The political process in Ireland is as prone to mendacity and falsehoods as anywhere else, but one of our most obvious flaws is the failure to think of new ideas. Every business in the world tries to innovate and to come up with new ideas in order to gain a competitive advantage, but in Ireland, at least from a national perspective, nothing can be done without someone else’s example.
From transport to health to same-sex legislation, the standard questioning in the media revolves around where the idea has been tried before and how that has worked out. If something hasn’t been tried, the standard argument against it is that ‘nobody else has done this’.
This circular argument compels us to take our cues from others, and while it is often a reasonable approach, in other cases it prevents us from acting in this country’s best interests. Continue reading
“We’ve given the word ‘mob’ a bad name”, says Dr Hibbert sadly in one of the Simpsons’ episodes. It’s knowing irony, because the type of mob in which he is participating – armed with pitchforks and burning stakes – is a throwback to medieval times and the worst of group-think and public shaming. We don’t have those angry mobs anymore, randomly imposing vigilante justice on their neighbours, and when we do, the police intervene.
But the human tendency for public shaming and victimisation goes on. We do that now – as we do many things – on social media. And when that victimization happens, it can be devastating for the individual involved, and totally out of proportion to their ‘crime’.
It would seem that if the moral dilemma between death and life-saving drugs can be made acute and public enough, the government is compelled to pay any price charged – even if it means reducing other health services to other vulnerable people.
After the Health Service Executive agreed this week to provide the Soliris drug to patients suffering from rare blood conditions at a cost of €430,000 per patient per year, the HSE’s chief executive Tony O’Brien called the cost of the drug ‘astronomical’, while the Minister for Health, Leo Varadker, has said that the drug is ‘not cost-effective’ at that price. Continue reading
The radio show ‘Liveline’ is a barometer of the Irish day. Sat snugly in the after-lunch snooze period, it either facilitates that slumber, or raises the eyelid of the nation with indignation or empathy. It has achieved enough fame (or should that be familiarity) for parody, and yet it sticks to the same formula every day. There is no attempt to think of anything new on the ‘Liveline’ – the gameplan is the plain people of Ireland, speaking their minds, on the issues of the day.
And yet. And yet. There is a large and growing constituency of people living in Ireland who would consider themselves to be average and normal, but they are not represented in the national conversation, as it is conducted by the presenter of Liveline, Joe Duffy. That group can be classified in various ways, but the simplest and crudest would be those people that don’t find Brendan O’Carroll to be particularly funny, or those that don’t spend their days longing for former great days in the poverty-striken tenements of ‘Dubbalin in the rare ould Times‘.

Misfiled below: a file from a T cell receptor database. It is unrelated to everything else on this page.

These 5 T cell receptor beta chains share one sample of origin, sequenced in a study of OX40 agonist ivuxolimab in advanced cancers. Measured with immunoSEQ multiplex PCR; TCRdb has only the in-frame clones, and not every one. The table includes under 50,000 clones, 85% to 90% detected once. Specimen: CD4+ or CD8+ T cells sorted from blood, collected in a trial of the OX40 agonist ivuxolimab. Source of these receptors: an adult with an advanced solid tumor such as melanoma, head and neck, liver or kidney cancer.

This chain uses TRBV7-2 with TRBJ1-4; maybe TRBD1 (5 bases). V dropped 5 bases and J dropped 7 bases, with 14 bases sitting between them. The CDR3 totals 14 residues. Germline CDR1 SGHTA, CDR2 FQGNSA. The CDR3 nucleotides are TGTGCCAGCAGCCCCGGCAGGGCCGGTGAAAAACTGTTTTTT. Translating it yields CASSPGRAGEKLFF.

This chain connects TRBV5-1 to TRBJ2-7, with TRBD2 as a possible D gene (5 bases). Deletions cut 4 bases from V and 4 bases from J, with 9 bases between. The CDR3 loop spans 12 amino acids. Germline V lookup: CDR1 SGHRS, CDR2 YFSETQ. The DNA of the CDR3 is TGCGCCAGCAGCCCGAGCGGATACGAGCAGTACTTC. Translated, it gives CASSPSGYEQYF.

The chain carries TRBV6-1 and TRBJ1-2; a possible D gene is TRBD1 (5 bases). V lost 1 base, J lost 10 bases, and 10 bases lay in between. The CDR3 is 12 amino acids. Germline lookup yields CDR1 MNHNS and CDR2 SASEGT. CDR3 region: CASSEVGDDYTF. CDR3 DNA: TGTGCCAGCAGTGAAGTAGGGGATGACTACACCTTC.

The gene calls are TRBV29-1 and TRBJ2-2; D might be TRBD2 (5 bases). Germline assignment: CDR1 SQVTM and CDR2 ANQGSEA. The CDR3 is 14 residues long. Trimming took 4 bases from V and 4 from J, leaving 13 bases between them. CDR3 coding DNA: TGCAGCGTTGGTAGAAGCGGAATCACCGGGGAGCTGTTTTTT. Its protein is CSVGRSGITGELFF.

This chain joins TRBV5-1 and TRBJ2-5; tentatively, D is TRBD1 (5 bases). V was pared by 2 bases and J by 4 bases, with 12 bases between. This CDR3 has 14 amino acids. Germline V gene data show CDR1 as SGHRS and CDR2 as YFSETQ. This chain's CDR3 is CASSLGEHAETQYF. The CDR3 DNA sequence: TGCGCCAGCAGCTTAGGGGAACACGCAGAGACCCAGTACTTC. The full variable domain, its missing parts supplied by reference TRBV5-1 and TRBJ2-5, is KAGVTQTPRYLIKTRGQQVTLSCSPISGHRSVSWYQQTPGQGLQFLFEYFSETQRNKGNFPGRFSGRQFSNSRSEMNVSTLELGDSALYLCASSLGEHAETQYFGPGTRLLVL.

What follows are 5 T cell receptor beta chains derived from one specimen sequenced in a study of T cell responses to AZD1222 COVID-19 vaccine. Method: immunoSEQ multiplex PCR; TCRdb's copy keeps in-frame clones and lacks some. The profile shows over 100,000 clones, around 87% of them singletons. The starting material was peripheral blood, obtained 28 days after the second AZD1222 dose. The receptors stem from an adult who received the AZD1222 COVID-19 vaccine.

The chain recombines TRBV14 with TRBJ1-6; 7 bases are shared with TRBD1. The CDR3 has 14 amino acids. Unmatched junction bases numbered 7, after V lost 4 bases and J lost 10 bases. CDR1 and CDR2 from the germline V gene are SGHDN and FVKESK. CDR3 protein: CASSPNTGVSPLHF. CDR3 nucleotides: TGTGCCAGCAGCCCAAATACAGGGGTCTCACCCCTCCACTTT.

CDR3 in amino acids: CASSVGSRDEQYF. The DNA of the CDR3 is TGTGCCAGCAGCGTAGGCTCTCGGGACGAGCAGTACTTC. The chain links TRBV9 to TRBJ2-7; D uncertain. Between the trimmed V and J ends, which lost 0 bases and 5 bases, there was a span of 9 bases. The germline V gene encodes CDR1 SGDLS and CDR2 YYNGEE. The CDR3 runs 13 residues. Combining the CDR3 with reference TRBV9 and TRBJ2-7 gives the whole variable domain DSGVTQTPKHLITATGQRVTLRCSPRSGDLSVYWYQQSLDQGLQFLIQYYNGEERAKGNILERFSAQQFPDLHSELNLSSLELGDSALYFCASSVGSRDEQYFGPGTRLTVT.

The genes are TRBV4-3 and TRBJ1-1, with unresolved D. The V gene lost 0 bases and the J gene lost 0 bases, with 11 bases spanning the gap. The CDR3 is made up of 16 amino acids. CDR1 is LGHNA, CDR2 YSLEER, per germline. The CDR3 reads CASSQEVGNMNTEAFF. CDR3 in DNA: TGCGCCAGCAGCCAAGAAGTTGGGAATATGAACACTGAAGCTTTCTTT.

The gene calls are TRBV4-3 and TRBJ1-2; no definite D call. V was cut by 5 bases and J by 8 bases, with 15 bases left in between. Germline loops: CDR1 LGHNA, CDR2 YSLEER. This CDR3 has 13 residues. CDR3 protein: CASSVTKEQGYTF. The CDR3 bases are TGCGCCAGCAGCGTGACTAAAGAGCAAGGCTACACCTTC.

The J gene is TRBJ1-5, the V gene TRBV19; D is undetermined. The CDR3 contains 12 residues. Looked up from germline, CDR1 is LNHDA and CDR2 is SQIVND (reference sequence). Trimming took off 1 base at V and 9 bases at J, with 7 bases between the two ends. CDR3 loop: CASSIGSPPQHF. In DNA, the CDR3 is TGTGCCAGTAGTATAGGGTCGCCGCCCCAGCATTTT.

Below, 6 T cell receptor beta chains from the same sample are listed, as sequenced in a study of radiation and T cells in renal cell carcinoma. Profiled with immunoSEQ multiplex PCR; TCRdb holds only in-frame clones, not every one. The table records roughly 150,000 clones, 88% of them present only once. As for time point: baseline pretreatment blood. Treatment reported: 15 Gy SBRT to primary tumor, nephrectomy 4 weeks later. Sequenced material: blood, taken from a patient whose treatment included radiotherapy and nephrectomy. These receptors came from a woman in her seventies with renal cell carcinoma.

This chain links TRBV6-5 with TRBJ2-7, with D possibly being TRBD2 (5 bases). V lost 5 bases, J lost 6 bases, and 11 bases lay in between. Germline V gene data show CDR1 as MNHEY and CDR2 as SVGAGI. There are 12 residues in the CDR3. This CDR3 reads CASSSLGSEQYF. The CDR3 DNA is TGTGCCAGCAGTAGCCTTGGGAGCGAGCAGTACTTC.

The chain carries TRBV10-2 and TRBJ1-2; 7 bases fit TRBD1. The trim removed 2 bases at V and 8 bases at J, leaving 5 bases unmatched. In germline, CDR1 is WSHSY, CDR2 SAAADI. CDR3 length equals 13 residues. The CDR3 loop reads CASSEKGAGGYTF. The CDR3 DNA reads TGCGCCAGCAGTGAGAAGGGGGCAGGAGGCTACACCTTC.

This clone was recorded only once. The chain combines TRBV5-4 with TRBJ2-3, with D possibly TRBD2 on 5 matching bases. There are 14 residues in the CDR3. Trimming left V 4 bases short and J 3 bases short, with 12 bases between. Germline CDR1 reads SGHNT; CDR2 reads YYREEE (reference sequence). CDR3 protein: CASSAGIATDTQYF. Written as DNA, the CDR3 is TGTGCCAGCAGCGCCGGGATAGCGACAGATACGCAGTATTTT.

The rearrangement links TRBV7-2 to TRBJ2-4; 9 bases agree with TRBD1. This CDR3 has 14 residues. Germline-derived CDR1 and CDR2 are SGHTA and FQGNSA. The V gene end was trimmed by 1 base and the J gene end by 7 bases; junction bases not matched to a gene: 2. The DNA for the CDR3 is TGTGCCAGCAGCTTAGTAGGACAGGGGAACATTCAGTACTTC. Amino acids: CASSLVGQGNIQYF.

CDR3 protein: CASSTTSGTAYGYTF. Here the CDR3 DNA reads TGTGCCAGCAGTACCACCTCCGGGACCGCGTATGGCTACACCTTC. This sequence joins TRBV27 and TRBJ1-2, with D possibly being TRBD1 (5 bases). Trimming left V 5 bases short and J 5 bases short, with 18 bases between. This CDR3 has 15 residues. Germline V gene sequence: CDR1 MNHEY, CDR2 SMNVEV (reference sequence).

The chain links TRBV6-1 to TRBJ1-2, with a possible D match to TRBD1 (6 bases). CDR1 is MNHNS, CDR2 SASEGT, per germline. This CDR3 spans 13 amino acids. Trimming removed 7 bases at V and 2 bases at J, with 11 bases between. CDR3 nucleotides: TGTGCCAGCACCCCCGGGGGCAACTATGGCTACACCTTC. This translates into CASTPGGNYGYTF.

When Leo Varadker made his sexual orientation public last week, a brief and transient thought flashed through the minds of his party colleagues, the media and the general public – does the fact that he is gay prevent him in any way from doing or holding his job as Minister for Health?
Thankfully, we now live in an Ireland that doesn’t discriminate politically between people based on the gender of people to whom they are attracted, and we have all moved on. But Mr Varadker’s announcement raised a few more fundamental questions. Continue reading
There are probably five or six gay people working as TDs in the Dail, but maybe as many as 15 or 16 – given that it’s hard to estimate and define ‘gayness’ as opposed to bisexuality or once-off encounters. An ERSI survey in Ireland reported that 7.1% of men and 4.7% of women reported having a homosexual experience in their lives, but only 2.7% of men and 1.2% of women self-identified as being gay. Which proves that some people have a problem with that definition.
This is one of the difficulties of defining people by their sexuality. Sexuality is a spectrum for many people and an evolving identity. That is why it is so important that Health Minister Leo Varadker has chosen to ‘come out’ as a gay man. Continue reading
“Wild Christian Brothers, sharpening their leathers
Learn it by rote that’s the rule,
All I remember is dreading September and school”
One of the most interesting things about making notes during my illness was the lack of correlation between my memory and my notes. It wasn’t that there was any factual difference, it was more of a personality difference.
Let me explain that. Continue reading
If you’ve even been involved in a traffic jam on a motorway and wondered what the hold-up was, only to find that when you get to the release point, all that was holding up traffic was the drivers in front of you ‘rubber-necking’ an accident on the other side of the road, then you understand the current crisis in emergency rooms. Continue reading
I’ve been a journalist for most of my adult life and, as that implies, I’ve spent time wondering about the nature of media and truth, and whether or not there is any correlation between the two. We journalists don’t set out to distort reality, and some of us do a fine job in exposing truths that many would prefer to keep hidden, but the journalistic process is still something that can tend to obscure. Continue reading
How do you go about picking someone suitable for poking around in your innards? Well, ideally, they should have a medical degree and some training in surgery, and if they have a well-publicized mistake in their history, well, that’s just a bonus. Continue reading